approval (n.) Look up approval at Dictionary.com
1680s, from approve + -al (2). According to OED, "Rare bef. 1800; now generally used instead of" approvance (1590s, from French aprovance).
approve (v.) Look up approve at Dictionary.com
c.1300, "to demonstrate, prove;" mid-14c., "to attest (something) with authority," from Old French aprover (Modern French approuver) "approve, agree to," from Latin approbare "to assent to as good, regard as good," from ad- "to" (see ad-) + probare "to try, test something (to find if it is good)," from probus "honest, genuine" (see prove).

The meaning extended late 14c. to "to sanction, endorse, confirm formally" then to "assent to (something) as good" (early 15c.), especially in reference to the actions of authorities, parliaments, etc. Related: Approved; approving.
approximate (adj.) Look up approximate at Dictionary.com
early 15c., from Latin approximatus, past participle of approximare "to come near to," from ad- "to" (see ad-) + proximare "come near," from proximus "nearest," superlative of prope "near" (see propinquity).
approximate (v.) Look up approximate at Dictionary.com
early 15c., "to bring or put close," from approximate (adj.). Meaning "to come close" is from 1789. Related: Approximated; approximating.
approximately (adv.) Look up approximately at Dictionary.com
1742, from approximate (adj.) + -ly (2).
approximation (n.) Look up approximation at Dictionary.com
early 15c., "act of coming near or close," noun of action from approximate (v.). Meaning "result of approximating" is from 1650s.
appurtenance (n.) Look up appurtenance at Dictionary.com
c.1300, "right, privilege or possession subsidiary to a principal one," from Anglo-French apurtenance (12c.), Old French apartenance, present participle of apartenir "be related to," from Latin appertinere "to pertain to," from ad- "to" (see ad-) + pertinere "belong to" (see pertain).
appurtenances (n.) Look up appurtenances at Dictionary.com
"apparatus, gear," late 14c.; see appurtenance.
appurtenant (adj.) Look up appurtenant at Dictionary.com
late 14c., from Anglo-French apurtenant, Old French apartenant, present participle of apartenir "be related to" (see appurtenance).
apraxia (n.) Look up apraxia at Dictionary.com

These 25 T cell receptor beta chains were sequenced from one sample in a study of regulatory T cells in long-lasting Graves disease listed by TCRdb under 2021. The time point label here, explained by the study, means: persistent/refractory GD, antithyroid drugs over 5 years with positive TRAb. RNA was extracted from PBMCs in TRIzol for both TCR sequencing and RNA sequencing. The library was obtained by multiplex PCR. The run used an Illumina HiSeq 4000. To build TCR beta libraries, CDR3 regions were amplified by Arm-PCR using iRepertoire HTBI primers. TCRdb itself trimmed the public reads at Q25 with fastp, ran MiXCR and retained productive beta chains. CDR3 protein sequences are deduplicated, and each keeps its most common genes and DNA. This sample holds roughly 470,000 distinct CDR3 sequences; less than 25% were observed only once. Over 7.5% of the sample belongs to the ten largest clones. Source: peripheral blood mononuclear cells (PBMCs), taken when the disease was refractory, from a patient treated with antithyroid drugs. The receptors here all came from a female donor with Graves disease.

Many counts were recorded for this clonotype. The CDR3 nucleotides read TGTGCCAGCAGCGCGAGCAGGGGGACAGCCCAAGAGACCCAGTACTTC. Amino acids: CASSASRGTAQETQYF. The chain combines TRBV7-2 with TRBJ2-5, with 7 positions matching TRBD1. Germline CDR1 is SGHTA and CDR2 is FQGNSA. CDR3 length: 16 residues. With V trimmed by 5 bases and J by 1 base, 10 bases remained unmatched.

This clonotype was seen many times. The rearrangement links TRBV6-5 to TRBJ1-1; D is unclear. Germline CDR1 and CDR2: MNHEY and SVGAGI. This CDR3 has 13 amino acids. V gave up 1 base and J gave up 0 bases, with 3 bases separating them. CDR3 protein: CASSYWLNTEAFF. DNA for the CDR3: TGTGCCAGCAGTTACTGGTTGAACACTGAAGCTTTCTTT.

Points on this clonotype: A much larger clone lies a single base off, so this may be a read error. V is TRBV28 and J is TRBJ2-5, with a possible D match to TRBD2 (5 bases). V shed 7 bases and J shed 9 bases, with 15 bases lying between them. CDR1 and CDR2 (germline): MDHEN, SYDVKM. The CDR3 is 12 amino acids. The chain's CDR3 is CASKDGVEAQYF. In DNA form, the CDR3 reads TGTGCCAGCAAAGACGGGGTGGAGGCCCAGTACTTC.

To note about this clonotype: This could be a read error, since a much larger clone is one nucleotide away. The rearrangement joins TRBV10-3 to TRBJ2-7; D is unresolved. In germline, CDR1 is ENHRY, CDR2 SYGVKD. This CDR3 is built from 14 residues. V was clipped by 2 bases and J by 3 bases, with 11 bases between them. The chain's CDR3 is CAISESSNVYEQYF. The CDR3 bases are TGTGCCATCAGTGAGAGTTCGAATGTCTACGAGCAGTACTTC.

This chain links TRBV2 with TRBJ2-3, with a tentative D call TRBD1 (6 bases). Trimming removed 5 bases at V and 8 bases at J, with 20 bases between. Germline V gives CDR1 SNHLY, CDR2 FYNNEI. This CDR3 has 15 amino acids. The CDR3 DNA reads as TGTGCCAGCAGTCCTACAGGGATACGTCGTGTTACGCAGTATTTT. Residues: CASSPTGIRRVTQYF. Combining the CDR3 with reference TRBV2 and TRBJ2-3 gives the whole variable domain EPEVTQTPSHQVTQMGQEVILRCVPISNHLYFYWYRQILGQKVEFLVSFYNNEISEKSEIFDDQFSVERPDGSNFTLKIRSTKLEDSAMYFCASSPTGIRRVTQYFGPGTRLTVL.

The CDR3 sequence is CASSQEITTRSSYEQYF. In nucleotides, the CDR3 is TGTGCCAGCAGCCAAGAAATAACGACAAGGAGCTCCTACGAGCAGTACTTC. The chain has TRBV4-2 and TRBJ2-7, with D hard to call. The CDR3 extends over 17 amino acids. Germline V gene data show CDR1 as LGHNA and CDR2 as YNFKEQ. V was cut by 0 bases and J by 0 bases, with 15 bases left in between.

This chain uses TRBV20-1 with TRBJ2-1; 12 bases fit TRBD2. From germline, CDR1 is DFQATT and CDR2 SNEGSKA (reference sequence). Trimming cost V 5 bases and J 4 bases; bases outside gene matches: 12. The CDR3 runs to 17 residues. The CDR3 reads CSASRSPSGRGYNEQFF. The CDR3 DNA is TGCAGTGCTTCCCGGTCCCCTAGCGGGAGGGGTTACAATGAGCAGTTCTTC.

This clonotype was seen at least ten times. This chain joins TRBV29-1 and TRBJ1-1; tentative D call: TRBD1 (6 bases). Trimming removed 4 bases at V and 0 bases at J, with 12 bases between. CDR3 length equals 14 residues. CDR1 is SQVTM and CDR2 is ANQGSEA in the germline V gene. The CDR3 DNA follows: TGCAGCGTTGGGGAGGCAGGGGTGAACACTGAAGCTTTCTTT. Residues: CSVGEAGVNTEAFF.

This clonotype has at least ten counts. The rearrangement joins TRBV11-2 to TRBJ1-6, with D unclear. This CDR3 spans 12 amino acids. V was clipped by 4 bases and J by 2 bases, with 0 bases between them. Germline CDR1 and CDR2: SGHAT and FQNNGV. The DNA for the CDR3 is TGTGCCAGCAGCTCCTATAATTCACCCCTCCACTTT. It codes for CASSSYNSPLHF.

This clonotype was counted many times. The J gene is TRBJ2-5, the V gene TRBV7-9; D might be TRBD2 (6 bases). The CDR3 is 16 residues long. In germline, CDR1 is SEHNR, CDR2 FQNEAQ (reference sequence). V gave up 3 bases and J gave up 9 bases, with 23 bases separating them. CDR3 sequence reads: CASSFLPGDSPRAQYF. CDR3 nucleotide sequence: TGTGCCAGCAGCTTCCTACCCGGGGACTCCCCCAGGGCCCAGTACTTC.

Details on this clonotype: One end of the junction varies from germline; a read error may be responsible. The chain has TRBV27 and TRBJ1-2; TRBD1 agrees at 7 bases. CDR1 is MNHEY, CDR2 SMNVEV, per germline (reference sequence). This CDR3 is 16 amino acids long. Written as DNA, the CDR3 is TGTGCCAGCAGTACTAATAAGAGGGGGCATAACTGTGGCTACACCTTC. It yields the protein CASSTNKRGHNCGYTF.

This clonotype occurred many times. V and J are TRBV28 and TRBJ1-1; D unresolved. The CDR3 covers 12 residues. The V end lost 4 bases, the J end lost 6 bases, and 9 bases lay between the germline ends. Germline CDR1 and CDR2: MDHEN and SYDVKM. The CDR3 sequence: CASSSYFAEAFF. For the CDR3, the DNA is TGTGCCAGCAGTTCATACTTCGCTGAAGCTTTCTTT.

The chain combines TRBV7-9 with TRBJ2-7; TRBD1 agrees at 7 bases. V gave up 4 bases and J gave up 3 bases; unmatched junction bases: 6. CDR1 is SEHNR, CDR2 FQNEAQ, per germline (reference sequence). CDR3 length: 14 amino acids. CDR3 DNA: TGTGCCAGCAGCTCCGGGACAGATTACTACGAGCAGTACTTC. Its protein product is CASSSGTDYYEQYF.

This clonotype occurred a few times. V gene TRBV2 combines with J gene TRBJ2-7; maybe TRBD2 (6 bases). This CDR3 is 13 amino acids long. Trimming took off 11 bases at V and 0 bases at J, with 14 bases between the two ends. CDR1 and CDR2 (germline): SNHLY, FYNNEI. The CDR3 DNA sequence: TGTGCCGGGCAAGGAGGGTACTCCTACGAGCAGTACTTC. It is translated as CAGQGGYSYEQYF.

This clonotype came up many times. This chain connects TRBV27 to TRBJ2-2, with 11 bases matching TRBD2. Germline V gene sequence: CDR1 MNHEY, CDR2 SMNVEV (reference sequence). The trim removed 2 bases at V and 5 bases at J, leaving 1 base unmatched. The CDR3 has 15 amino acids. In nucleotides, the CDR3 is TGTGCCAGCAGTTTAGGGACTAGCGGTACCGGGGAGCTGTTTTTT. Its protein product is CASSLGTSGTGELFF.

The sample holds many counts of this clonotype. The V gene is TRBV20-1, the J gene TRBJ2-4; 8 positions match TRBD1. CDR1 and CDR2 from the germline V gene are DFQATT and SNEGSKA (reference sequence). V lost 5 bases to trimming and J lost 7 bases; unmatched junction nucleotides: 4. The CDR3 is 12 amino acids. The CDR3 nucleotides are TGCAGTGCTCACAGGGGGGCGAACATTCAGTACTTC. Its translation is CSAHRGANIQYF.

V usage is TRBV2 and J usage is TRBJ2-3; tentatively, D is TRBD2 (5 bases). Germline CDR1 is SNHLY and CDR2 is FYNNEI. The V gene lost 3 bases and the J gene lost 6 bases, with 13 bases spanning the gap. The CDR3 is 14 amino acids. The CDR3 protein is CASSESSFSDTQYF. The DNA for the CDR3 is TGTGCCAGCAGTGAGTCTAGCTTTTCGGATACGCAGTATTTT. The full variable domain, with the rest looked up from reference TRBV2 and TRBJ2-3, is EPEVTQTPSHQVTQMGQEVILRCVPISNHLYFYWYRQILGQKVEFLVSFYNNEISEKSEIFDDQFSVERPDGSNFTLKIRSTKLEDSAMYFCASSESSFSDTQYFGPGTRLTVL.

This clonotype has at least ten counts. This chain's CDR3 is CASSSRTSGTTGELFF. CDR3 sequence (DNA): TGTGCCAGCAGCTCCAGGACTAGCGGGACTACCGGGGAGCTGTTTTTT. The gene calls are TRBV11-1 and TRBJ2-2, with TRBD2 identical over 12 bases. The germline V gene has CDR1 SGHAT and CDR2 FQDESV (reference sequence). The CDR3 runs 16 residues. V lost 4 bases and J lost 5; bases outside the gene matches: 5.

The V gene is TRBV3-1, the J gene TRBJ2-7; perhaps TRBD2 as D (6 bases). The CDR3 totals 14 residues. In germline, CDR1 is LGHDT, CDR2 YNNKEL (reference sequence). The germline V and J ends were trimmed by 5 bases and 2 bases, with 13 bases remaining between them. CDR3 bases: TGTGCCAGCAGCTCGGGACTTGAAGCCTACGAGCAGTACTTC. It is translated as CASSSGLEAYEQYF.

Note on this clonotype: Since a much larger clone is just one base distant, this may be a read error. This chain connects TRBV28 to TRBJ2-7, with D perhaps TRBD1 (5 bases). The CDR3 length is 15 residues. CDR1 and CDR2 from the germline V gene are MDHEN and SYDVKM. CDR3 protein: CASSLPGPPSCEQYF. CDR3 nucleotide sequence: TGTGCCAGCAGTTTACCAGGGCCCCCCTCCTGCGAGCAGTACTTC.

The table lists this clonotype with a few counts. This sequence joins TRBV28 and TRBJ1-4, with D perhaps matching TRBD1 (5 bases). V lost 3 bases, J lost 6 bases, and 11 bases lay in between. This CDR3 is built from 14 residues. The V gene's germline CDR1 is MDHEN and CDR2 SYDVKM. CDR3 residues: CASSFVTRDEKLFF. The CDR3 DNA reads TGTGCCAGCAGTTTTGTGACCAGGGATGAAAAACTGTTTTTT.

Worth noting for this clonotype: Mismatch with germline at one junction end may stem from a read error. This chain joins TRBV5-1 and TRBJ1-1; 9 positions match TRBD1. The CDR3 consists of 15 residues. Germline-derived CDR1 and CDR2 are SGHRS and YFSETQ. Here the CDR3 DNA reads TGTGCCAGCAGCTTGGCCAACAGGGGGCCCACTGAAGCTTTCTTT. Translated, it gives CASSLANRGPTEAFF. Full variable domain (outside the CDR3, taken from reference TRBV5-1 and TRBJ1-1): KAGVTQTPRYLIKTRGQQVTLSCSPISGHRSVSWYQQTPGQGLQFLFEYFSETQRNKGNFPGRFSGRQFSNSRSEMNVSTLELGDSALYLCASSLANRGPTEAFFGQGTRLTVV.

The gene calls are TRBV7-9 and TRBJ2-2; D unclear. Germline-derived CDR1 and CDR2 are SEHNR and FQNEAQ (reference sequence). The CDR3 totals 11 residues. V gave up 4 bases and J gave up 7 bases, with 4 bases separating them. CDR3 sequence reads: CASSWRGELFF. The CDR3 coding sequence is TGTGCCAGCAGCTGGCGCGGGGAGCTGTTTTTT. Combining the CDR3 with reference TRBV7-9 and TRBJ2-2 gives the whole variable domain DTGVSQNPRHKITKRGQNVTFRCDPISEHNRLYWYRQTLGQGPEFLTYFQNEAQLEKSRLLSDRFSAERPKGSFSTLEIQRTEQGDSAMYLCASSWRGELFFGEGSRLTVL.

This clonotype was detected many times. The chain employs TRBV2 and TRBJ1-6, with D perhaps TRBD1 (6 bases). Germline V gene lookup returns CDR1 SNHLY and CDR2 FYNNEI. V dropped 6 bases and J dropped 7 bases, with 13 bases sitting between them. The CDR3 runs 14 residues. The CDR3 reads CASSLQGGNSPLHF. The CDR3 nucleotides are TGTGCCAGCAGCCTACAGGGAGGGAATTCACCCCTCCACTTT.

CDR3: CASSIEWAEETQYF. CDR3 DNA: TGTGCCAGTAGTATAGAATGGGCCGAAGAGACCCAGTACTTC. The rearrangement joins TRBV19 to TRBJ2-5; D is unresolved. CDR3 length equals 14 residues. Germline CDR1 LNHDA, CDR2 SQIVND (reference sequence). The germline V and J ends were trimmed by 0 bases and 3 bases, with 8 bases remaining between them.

1877, medical Latin, from German apraxie (H. Steinthal, 1871), from Greek apraxia "inaction," from privative prefix a- (see a- (3)) + praxis "a doing, action, business" (see praxis).
apricate (v.) Look up apricate at Dictionary.com
1690s, "to bask in the sun," from Latin apricatus, past participle of apricari "to bask in the sun," from apricus "exposed" (to the sun); perhaps contracted from *apericus, from aperire "to open" (see overt). Transitive sense is recorded from 1851.
apricot (n.) Look up apricot at Dictionary.com
1550s, abrecock, from Catalan abercoc, related to Portuguese albricoque, from Arabic al-birquq, through Byzantine Greek berikokkia from Latin (malum) praecoquum "early-ripening (fruit)" (see precocious). Form assimilated to French abricot.
Latin praecoquis early-ripe, can probably be attributed to the fact that the fruit was considered a variety of peach that ripened sooner than other peaches .... [Barnhart]
The older Latin name for it was prunum Armeniacum or malum Armeniacum, in reference to supposed origin in Armenia. As a color name, first attested 1906.
April Look up April at Dictionary.com
c.1300, aueril, from Old French avril (11c.), from Latin (mensis) Aprilis "(month) of Venus," second month of the ancient Roman calendar, dedicated to the goddess Venus and perhaps based on Apru, an Etruscan borrowing of Greek Aphrodite. In English in Latin form from mid-12c. Replaced Old English Eastermonað, which was similarly named for a fertility goddess. Re-spelled in Middle English on Latin model (apprile first attested late 14c.).
April fool (n.) Look up April fool at Dictionary.com
1680s; April-gowk (from Old Norse gaukr "a cuckoo") is a northern variant. April Fool's Day customs of sending people on false errands seem to have come to England from France late 17c.; originally All Fool's Day (1712). In Cumberland, Westmorland and northern parts of Lancashire and Yorkshire, however, May 1 was the day for hoaxing, and the fool was a May gosling. That custom was first attested 1791.
apron (n.) Look up apron at Dictionary.com
mid-15c., faulty separation (as also in adder, umpire) of a napron (c.1300), from Old French naperon "small table-cloth," diminutive of nappe "cloth," from Latin mappa "napkin." Napron was still in use as recently as late 16c. The shift of Latin -m- to -n- was a tendency in Old French (conter from computare, printemps from primum, natte "mat, matting," from matta). Symbolic of "wife's business" from 1610s. Apron-string tenure was in reference to property held in virtue of one's wife, or during her lifetime only.
Even at his age, he ought not to be always tied to his mother's apron string. [Anne Brontë, "The Tenant of Wildfell Hall," 1848]
apropos (adv.) Look up apropos at Dictionary.com